Water availability drives above-ground biomass and bird richness in forest restoration plantings to achieve carbon and biodiversity co-benefits
Hagger, Valerie; Wilson, Kerrie; England, Jacqueline; Dwyer, John (2019), Water availability drives above-ground biomass and bird richness in forest restoration plantings to achieve carbon and biodiversity co-benefits, Dryad, Dataset, https://doi.org/10.5061/dryad.98sf7m0dw
To combat global warming and biodiversity loss we require effective forest restoration that encourages recovery of species diversity and ecosystem function to deliver essential ecosystem services, such as biomass accumulation. Further, understanding how and where to undertake restoration to achieve carbon sequestration and biodiversity conservation would provide an opportunity to finance ecosystem restoration under carbon markets. We surveyed 30 native mixed-species plantings in subtropical forests and woodlands in Australia, and used structural equation modelling to determine vegetation, soil and climate variables most likely driving above-ground biomass accrual and bird richness, and investigate the relationships between plant diversity, above-ground biomass accrual and bird diversity. We focussed on woodland and forest-dependent birds, and functional groups at risk of decline (insectivorous, understorey-nesting, and small-bodied birds). We found that mean moisture availability strongly limits above-ground biomass accrual and bird richness in restoration plantings, indicating potential synergies in choosing sites for carbon and biodiversity purposes. Counter to theory, woody plant richness was a poor direct predictor of above-ground biomass accrual, but was indirectly related via significant, positive effects of stand density. We also found no direct relationship between above-ground biomass accrual and bird richness, likely because of the strong effects of moisture availability on both variables. Instead, moisture availability and patch size strongly and positively influenced the richness of woodland and forest dependent birds. For understorey-nesting birds, however, shrub cover and patch size predicted richness. Stand age or area of native vegetation surrounding the patch did not influence bird richness. Our results suggest that in subtropical biomes, planting larger patches to higher densities, ideally using a diversity of trees and shrubs (characteristics of ecological plantings) in more mesic locations will enhance the provision of carbon and biodiversity co-benefits. Further, ecological plantings will aid the rapid recovery of woodland and forest bird richness, with comparable above-ground biomass accrual to less diverse forestry plantations.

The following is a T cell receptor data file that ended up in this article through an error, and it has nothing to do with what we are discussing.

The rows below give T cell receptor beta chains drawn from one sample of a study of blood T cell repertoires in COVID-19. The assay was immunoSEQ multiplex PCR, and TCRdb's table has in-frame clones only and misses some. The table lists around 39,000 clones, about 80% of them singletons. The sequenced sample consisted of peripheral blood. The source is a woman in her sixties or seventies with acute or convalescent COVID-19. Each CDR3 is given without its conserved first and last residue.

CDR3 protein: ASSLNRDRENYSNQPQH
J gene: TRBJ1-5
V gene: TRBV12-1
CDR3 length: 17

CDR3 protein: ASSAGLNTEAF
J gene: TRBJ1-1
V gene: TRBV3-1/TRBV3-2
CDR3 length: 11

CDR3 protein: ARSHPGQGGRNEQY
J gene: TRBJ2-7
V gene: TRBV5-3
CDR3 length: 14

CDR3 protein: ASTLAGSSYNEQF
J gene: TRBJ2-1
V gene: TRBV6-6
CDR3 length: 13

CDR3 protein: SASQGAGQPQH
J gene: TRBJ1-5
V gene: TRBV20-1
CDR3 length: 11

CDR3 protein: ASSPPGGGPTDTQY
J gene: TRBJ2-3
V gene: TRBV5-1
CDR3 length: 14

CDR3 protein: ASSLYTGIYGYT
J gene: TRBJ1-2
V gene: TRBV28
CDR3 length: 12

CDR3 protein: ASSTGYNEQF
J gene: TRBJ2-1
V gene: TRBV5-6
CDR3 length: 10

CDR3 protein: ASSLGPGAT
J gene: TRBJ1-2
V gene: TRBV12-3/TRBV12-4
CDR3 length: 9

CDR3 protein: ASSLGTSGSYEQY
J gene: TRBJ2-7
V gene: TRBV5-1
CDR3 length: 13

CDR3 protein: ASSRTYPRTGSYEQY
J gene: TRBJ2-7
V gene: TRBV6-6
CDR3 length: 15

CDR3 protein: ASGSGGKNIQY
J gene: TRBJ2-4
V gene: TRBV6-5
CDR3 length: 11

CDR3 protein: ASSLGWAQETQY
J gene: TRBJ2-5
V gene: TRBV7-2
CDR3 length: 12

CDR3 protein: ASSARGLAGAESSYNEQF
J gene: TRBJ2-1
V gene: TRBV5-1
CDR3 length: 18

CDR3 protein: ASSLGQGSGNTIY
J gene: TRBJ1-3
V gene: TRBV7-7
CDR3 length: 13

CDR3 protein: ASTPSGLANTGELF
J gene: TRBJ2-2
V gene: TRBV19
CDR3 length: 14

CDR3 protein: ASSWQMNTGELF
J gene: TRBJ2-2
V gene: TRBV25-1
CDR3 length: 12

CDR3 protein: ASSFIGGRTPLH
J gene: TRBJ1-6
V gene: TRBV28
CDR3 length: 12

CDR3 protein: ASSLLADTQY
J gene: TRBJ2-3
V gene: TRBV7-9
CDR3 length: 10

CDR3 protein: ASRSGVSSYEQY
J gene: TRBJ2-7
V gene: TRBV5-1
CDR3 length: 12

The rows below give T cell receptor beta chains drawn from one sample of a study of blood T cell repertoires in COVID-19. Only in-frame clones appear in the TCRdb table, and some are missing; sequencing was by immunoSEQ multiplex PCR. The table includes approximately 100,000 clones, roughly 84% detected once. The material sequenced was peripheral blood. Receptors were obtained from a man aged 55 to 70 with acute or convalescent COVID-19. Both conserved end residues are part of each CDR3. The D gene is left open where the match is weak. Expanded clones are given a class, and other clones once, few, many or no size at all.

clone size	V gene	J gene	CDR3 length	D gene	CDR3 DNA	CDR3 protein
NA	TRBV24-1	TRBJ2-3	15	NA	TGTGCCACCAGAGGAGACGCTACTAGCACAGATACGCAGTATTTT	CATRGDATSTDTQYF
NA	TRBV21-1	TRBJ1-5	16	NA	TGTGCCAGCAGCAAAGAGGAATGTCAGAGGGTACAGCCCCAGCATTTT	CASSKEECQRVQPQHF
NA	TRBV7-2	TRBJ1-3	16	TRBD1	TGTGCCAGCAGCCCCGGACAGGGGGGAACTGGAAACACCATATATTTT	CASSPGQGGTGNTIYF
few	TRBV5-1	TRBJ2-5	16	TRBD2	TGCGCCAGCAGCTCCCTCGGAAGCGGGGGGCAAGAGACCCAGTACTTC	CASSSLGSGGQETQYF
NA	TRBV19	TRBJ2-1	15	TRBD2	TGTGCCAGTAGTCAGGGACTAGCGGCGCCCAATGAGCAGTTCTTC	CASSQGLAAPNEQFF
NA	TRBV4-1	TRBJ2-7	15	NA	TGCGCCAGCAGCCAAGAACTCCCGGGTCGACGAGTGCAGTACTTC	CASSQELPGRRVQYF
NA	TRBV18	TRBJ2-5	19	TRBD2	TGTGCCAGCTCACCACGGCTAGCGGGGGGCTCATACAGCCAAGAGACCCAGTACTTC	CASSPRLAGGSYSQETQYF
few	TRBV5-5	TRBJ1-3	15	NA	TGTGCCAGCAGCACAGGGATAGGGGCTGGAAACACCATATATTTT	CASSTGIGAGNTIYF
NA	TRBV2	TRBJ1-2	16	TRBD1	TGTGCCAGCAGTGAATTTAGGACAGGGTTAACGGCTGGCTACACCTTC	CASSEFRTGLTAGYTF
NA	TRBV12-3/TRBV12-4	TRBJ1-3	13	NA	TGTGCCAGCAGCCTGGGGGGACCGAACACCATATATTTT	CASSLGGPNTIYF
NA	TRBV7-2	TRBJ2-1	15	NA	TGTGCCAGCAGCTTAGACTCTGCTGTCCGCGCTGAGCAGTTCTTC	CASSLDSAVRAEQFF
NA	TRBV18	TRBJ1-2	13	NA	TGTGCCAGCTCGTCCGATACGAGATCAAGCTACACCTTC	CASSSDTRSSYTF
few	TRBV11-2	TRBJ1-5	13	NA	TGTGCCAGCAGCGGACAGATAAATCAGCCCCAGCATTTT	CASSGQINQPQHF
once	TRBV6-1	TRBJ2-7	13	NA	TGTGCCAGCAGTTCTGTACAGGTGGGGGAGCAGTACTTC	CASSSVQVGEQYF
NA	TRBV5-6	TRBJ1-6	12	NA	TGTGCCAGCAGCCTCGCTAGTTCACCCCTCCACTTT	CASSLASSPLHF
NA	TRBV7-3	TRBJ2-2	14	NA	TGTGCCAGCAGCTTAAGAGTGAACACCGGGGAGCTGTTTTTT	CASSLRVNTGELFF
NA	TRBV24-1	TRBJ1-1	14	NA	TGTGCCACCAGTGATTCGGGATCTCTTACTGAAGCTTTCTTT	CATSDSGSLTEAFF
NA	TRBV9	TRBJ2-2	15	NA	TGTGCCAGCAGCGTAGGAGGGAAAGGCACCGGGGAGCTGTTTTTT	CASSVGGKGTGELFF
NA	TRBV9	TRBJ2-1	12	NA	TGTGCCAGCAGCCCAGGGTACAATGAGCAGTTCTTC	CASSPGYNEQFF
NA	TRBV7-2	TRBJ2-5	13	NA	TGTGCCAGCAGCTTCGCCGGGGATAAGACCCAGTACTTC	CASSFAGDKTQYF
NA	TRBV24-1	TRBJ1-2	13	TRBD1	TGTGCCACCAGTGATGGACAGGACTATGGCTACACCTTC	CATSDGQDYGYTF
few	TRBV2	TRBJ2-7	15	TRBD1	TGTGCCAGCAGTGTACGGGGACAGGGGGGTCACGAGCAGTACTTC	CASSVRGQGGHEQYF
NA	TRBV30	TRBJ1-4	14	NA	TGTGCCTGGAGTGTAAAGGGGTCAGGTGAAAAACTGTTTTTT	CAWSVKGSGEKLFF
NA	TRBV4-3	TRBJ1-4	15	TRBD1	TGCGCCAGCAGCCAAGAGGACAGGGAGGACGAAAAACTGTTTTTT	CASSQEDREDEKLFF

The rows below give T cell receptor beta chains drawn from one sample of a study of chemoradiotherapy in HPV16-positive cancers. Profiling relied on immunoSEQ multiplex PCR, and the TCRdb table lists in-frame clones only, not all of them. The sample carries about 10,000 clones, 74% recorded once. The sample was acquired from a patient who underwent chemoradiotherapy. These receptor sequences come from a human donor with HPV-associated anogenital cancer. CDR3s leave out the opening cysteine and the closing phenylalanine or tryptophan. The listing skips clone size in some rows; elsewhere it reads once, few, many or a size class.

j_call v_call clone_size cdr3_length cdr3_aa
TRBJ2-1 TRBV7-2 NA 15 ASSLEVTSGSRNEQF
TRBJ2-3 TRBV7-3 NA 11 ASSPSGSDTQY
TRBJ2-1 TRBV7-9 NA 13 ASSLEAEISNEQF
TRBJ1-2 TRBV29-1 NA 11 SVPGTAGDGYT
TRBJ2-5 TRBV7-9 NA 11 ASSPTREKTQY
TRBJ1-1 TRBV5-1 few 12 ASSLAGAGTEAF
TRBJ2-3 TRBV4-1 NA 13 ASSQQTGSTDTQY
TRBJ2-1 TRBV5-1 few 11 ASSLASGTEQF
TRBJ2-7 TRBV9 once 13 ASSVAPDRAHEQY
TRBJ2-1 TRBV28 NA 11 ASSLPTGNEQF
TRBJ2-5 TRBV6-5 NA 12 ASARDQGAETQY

Methods for collection of this data are available in Hagger, V, Wilson, K, England, JE and Dwyer, J (2019) Water availability drives above-ground biomass and bird richness in forest restoration plantings to achieve carbon and biodiversity co-benefits. Ecology and Evolution. In press.
Ecological Society of Australia Holsworth Research Endowment
Commonwealth Scientific and Industrial Research Organisation